Uber Cofounder Is Launching On Demand Healthcare for the 1%

From ValleyWag:

Sources tell Valleywag that after housing and transportation, the latest slice of public infrastructure to get the VIP, front-of-the-line treatment is healthcare. We hear Oscar Salazar,an Uber cofounder who helped design and implement the e-hailing prototype, is working on a startup that will offer personalized house calls from doctors. It plans to launch imminently.

Uptick in Medical Helicopter Crashes Shines Spotlight on Safety

From JEMS:

A rise in the number of fatal medical helicopter crashes in 2013 has many people in and outside of the industry looking for ways to make this critical part of the prehospital care system safer.

Two Killed in Norwegian Air Ambulance Crash

From JEMS:

Norwegian rescue officials say that an ambulance helicopter has crashed en route to the scene of a road accident, killing two people on board.

Emergency Rooms Are Front Line For Enrolling New Obamacare Customers

From Kaiser Health News:

Some 5,000 uninsured people come into O’Connor Hospital’s emergency department each year, and now it is Araceli Martinez’s job to help them find coverage. In an office just down the hall from the ER, Martinez runs the Health Benefits Resource Center which has beefed up staffing and hours, with funding from Covered California, in response to the Affordable Care Act. Martinez says prior to 2014, uninsured patients had few options to pay off hefty hospital bills or enroll in health coverage. Now when they come in through the emergency room and are faced with a bill, “they’re saying at that time, ‘Well, maybe I can afford [some coverage].’”

Some Medical Schools Shaving Off A Year Of Training

From Kaiser Health News:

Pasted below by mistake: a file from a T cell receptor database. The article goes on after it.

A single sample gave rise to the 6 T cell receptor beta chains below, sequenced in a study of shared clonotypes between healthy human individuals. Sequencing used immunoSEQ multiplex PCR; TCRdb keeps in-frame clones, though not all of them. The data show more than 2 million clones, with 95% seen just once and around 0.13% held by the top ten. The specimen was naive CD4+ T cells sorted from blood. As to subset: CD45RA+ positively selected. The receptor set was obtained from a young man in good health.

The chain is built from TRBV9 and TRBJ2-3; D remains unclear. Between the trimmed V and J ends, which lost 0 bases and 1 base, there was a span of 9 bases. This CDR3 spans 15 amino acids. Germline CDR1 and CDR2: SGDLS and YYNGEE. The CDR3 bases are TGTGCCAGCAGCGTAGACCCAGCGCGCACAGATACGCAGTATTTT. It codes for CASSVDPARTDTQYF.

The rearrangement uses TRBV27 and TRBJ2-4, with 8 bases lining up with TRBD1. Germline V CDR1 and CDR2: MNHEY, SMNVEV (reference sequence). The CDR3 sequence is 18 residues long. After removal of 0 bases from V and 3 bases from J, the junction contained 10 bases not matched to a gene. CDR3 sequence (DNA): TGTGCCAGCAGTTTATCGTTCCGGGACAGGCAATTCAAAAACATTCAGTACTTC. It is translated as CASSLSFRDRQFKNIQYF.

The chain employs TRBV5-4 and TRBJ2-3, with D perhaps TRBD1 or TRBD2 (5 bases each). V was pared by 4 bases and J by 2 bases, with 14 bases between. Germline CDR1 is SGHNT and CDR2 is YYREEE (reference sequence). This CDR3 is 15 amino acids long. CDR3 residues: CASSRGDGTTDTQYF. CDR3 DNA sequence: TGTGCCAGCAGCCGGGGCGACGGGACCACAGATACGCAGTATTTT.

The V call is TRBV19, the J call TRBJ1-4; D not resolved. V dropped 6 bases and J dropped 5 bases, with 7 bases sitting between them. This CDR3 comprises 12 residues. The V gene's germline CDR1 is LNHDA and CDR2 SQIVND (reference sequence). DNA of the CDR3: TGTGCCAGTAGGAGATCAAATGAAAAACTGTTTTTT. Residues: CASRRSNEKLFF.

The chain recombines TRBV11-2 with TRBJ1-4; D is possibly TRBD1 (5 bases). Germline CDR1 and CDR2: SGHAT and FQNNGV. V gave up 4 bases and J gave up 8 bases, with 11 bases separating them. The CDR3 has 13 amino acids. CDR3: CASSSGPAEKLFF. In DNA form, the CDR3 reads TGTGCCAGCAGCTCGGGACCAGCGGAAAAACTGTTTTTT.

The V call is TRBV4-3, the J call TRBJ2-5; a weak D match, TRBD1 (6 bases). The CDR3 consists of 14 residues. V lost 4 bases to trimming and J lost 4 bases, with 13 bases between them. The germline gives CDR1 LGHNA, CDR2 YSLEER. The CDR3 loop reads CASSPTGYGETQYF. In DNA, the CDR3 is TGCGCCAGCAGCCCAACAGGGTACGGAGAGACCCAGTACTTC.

Some medical school administrators and policymakers see three-year programs as a way to produce physicians, particularly primary-care doctors, faster as the new health-care law funnels millions of previously uninsured patients into the medical system. Enormous student loans are cited as one reason some newly minted doctors choose lucrative specialties such as radiology or dermatology, which pay twice as much as pediatrics or family medicine.

But debt and the shortage of primary-care doctors are not the only factors fueling interest in accelerated programs.

Some influential experts are raising questions about the length of medical school in part because much of the fourth year is devoted to electives and applying for a residency, a process that typically takes months. (Similar questions are being raised about the third year of law school.)

Long-term Retention of Cardiopulmonary Resuscitation Skills After Shortened Chest Compression–only Training and Conventional Training

From Academic Emergency Medicine:

Objectives

It is unclear how much the length of a cardiopulmonary resuscitation (CPR) training program can be reduced without ruining its effectiveness. The authors aimed to compare CPR skills 6 months and 1 year after training between shortened chest compression–only CPR training and conventional CPR training.

Methods

Participants were randomly assigned to either the compression-only CPR group, which underwent a 45-minute training program consisting of chest compressions and automated external defibrillator (AED) use with personal training manikins, or the conventional CPR group, which underwent a 180-minute training program with chest compressions, rescue breathing, and AED use. Participants’ resuscitation skills were evaluated 6 months and 1 year after the training. The primary outcome measure was the proportion of appropriate chest compressions 1 year after the training.

Results

A total of 146 persons were enrolled, and 63 (87.5%) in the compression-only CPR group and 56 (75.7%) in the conventional CPR group completed the 1-year evaluation. The compression-only CPR group was superior to the conventional CPR group regarding the proportion of appropriate chest compression (mean ± SD = 59.8% ± 40.0% vs. 46.3% ± 28.6%; p = 0.036) and the number of appropriate chest compressions (mean ± SD = 119.5 ± 80.0 vs. 77.2 ± 47.8; p = 0.001). Time without chest compression in the compression-only CPR group was significantly shorter than that in the conventional CPR group (mean ± SD = 11.8 ± 21.1 seconds vs. 52.9 ± 14.9 seconds; p < 0.001).

Conclusions

The shortened compression-only CPR training program appears to help the general public retain CPR skills better than the conventional CPR training program.